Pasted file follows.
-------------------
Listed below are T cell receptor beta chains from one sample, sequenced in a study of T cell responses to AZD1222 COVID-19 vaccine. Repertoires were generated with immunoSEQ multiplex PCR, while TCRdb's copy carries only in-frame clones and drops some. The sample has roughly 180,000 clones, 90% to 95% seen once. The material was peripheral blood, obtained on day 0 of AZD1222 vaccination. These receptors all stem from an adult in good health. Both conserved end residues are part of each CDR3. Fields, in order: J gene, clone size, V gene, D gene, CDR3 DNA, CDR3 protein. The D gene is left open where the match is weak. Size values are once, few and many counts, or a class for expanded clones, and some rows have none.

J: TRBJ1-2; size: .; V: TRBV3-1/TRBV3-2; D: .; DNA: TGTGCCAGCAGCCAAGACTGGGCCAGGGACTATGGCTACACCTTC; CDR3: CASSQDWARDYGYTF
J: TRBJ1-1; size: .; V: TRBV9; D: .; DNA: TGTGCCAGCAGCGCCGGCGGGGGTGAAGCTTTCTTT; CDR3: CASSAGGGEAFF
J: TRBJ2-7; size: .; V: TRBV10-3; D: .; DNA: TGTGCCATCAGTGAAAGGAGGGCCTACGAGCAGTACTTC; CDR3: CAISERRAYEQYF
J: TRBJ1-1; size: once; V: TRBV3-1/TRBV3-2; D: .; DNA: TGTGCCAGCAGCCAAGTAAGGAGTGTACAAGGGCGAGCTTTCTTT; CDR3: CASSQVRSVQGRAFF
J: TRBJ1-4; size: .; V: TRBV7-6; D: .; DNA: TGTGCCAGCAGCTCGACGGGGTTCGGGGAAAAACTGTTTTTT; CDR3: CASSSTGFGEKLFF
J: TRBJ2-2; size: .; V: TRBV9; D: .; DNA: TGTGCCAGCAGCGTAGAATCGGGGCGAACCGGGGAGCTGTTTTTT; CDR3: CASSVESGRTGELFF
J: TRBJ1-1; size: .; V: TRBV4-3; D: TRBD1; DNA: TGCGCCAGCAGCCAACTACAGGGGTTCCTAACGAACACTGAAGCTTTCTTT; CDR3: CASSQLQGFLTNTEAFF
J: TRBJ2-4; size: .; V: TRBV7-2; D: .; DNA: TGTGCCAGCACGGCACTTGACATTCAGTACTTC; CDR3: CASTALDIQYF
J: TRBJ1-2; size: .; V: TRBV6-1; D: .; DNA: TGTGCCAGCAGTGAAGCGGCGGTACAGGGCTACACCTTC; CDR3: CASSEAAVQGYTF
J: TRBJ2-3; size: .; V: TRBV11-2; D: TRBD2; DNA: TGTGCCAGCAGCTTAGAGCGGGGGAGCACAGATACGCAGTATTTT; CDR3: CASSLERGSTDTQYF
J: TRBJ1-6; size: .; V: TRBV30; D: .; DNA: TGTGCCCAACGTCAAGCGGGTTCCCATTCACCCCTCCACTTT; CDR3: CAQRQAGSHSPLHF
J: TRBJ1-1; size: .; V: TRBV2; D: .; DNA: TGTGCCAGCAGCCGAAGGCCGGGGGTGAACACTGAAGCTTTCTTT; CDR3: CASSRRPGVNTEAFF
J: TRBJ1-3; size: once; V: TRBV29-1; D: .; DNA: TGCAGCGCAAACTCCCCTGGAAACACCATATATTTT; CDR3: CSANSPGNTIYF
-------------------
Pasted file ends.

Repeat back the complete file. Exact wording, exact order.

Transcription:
Listed below are T cell receptor beta chains from one sample, sequenced in a study of T cell responses to AZD1222 COVID-19 vaccine. Repertoires were generated with immunoSEQ multiplex PCR, while TCRdb's copy carries only in-frame clones and drops some. The sample has roughly 180,000 clones, 90% to 95% seen once. The material was peripheral blood, obtained on day 0 of AZD1222 vaccination. These receptors all stem from an adult in good health. Both conserved end residues are part of each CDR3. Fields, in order: J gene, clone size, V gene, D gene, CDR3 DNA, CDR3 protein. The D gene is left open where the match is weak. Size values are once, few and many counts, or a class for expanded clones, and some rows have none.

J: TRBJ1-2; size: .; V: TRBV3-1/TRBV3-2; D: .; DNA: TGTGCCAGCAGCCAAGACTGGGCCAGGGACTATGGCTACACCTTC; CDR3: CASSQDWARDYGYTF
J: TRBJ1-1; size: .; V: TRBV9; D: .; DNA: TGTGCCAGCAGCGCCGGCGGGGGTGAAGCTTTCTTT; CDR3: CASSAGGGEAFF
J: TRBJ2-7; size: .; V: TRBV10-3; D: .; DNA: TGTGCCATCAGTGAAAGGAGGGCCTACGAGCAGTACTTC; CDR3: CAISERRAYEQYF
J: TRBJ1-1; size: once; V: TRBV3-1/TRBV3-2; D: .; DNA: TGTGCCAGCAGCCAAGTAAGGAGTGTACAAGGGCGAGCTTTCTTT; CDR3: CASSQVRSVQGRAFF
J: TRBJ1-4; size: .; V: TRBV7-6; D: .; DNA: TGTGCCAGCAGCTCGACGGGGTTCGGGGAAAAACTGTTTTTT; CDR3: CASSSTGFGEKLFF
J: TRBJ2-2; size: .; V: TRBV9; D: .; DNA: TGTGCCAGCAGCGTAGAATCGGGGCGAACCGGGGAGCTGTTTTTT; CDR3: CASSVESGRTGELFF
J: TRBJ1-1; size: .; V: TRBV4-3; D: TRBD1; DNA: TGCGCCAGCAGCCAACTACAGGGGTTCCTAACGAACACTGAAGCTTTCTTT; CDR3: CASSQLQGFLTNTEAFF
J: TRBJ2-4; size: .; V: TRBV7-2; D: .; DNA: TGTGCCAGCACGGCACTTGACATTCAGTACTTC; CDR3: CASTALDIQYF
J: TRBJ1-2; size: .; V: TRBV6-1; D: .; DNA: TGTGCCAGCAGTGAAGCGGCGGTACAGGGCTACACCTTC; CDR3: CASSEAAVQGYTF
J: TRBJ2-3; size: .; V: TRBV11-2; D: TRBD2; DNA: TGTGCCAGCAGCTTAGAGCGGGGGAGCACAGATACGCAGTATTTT; CDR3: CASSLERGSTDTQYF
J: TRBJ1-6; size: .; V: TRBV30; D: .; DNA: TGTGCCCAACGTCAAGCGGGTTCCCATTCACCCCTCCACTTT; CDR3: CAQRQAGSHSPLHF
J: TRBJ1-1; size: .; V: TRBV2; D: .; DNA: TGTGCCAGCAGCCGAAGGCCGGGGGTGAACACTGAAGCTTTCTTT; CDR3: CASSRRPGVNTEAFF
J: TRBJ1-3; size: once; V: TRBV29-1; D: .; DNA: TGCAGCGCAAACTCCCCTGGAAACACCATATATTTT; CDR3: CSANSPGNTIYF